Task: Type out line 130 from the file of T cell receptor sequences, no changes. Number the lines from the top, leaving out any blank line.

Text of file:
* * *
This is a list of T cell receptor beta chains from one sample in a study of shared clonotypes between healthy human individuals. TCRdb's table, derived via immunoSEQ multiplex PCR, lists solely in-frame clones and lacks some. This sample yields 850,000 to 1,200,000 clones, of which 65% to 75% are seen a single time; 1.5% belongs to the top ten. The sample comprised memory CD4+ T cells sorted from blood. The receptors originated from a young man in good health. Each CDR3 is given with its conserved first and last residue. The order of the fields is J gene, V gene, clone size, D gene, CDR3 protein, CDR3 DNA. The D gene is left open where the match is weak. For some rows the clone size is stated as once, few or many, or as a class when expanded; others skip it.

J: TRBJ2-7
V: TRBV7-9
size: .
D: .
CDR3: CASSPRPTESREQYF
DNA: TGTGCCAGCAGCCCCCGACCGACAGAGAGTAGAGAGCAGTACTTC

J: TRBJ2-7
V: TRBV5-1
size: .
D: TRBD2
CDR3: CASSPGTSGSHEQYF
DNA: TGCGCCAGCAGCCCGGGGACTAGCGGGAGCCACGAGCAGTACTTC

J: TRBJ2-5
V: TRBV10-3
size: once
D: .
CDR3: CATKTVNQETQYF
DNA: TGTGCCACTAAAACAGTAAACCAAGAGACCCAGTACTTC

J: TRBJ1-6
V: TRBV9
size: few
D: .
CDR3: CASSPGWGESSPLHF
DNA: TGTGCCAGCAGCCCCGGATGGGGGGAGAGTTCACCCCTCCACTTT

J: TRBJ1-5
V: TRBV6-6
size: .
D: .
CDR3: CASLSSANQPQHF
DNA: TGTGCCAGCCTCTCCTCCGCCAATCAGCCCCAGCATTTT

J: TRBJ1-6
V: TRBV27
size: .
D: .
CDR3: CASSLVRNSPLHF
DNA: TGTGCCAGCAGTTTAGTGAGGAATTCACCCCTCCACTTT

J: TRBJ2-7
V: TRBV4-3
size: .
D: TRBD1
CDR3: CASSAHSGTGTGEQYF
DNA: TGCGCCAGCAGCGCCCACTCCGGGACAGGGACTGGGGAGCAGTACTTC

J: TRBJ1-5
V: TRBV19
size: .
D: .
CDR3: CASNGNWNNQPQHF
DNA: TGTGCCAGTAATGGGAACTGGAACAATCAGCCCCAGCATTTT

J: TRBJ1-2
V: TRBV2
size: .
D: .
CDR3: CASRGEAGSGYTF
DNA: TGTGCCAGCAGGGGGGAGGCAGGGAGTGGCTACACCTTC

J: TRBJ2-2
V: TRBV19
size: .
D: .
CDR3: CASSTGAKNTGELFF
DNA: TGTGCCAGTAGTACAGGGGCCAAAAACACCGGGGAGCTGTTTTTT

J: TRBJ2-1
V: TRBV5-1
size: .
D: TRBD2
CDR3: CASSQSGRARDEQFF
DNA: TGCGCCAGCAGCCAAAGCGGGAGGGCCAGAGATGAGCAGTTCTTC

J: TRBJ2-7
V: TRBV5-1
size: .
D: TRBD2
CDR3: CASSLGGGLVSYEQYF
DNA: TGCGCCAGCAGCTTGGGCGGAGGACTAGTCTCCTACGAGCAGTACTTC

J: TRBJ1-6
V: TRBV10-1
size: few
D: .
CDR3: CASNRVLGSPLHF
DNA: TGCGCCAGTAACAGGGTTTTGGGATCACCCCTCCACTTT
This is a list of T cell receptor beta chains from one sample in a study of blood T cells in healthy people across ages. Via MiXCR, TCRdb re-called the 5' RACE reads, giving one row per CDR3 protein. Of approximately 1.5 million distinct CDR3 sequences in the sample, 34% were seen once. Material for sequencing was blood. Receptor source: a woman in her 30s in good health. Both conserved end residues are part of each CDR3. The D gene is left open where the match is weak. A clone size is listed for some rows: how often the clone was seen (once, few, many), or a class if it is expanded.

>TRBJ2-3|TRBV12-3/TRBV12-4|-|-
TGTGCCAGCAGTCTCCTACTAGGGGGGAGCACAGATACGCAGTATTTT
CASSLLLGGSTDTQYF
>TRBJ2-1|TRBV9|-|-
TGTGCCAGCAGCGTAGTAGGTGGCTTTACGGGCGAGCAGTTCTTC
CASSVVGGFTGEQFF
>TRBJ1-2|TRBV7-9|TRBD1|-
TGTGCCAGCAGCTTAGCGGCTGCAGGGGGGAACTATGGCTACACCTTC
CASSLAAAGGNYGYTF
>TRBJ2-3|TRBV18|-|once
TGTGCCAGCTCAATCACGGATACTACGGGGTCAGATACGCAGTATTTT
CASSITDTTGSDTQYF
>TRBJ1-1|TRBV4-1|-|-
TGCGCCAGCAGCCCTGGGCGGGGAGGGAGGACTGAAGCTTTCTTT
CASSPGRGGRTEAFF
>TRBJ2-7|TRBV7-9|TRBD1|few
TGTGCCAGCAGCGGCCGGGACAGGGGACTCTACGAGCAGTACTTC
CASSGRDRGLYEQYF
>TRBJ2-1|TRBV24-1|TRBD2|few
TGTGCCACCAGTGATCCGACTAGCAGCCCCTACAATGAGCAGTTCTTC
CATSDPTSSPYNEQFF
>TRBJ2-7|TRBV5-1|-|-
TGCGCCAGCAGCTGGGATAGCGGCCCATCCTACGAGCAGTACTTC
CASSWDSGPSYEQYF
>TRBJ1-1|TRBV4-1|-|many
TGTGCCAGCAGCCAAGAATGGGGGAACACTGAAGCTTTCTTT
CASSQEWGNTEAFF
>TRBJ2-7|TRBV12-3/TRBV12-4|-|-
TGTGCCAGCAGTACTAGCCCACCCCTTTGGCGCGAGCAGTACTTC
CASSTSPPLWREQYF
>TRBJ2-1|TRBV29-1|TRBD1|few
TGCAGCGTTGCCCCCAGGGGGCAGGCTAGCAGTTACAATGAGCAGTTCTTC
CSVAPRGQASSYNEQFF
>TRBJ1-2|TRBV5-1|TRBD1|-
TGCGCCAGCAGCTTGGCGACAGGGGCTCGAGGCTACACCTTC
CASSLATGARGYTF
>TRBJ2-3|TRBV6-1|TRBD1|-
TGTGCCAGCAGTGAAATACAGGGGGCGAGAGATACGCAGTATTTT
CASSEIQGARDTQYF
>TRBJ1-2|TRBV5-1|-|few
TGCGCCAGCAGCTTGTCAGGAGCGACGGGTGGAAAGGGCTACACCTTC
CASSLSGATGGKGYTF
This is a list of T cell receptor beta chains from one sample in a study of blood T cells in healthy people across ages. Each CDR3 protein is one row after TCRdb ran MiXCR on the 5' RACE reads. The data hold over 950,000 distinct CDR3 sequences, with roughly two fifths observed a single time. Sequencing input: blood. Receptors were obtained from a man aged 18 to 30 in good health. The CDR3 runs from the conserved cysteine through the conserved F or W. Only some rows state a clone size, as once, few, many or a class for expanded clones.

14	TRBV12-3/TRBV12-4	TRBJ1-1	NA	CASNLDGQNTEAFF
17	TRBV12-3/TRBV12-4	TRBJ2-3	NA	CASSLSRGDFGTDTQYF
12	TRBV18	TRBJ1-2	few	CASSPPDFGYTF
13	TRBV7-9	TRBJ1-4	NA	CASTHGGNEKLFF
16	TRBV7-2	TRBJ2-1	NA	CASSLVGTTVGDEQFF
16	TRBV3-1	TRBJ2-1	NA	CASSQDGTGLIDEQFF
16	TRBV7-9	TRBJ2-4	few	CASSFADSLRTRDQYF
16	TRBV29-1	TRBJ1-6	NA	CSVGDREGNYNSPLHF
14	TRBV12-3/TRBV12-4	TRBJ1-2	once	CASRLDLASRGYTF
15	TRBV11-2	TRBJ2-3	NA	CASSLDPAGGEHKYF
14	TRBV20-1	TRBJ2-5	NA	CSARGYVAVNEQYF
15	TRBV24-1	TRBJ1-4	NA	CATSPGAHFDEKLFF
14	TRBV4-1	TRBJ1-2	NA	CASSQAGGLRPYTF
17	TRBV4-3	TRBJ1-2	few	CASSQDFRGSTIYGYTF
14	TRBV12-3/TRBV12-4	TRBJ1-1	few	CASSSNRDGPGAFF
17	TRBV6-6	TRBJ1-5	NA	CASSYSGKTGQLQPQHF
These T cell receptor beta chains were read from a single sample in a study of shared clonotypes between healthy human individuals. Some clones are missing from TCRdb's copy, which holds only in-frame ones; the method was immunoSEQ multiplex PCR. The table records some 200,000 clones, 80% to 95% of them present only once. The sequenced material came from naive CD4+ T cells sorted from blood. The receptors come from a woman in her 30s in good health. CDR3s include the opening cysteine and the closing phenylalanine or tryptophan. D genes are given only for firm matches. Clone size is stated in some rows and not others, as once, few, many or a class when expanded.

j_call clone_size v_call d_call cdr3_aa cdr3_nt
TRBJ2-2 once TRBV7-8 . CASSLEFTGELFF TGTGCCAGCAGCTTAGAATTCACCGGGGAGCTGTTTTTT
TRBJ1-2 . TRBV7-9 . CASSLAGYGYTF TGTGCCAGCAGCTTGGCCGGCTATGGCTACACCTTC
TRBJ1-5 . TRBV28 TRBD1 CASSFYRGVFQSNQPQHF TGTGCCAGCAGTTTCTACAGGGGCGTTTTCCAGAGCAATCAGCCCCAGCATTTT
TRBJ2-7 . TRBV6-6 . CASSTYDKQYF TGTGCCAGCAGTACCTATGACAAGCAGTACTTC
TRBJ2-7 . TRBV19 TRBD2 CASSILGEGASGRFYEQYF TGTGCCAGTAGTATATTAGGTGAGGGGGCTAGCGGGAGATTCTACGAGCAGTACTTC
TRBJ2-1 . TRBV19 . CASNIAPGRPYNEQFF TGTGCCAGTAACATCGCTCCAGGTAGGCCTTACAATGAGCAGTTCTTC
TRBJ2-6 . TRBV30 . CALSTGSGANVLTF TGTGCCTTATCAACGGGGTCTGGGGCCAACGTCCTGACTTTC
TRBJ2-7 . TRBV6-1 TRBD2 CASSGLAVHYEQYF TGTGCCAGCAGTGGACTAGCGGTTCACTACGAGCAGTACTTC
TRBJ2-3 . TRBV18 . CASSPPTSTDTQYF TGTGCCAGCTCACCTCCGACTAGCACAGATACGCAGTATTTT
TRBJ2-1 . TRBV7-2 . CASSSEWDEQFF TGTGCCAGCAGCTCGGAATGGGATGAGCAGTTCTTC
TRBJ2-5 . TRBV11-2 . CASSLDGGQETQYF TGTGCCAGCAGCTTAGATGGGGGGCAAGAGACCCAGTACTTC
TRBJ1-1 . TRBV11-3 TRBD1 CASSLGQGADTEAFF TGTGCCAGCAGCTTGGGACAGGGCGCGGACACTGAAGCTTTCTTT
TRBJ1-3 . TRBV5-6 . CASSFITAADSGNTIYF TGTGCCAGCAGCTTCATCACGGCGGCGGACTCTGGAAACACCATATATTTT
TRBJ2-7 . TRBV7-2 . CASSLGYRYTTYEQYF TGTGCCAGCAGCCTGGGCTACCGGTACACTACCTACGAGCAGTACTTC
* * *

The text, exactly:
16	TRBV7-9	TRBJ2-4	few	CASSFADSLRTRDQYF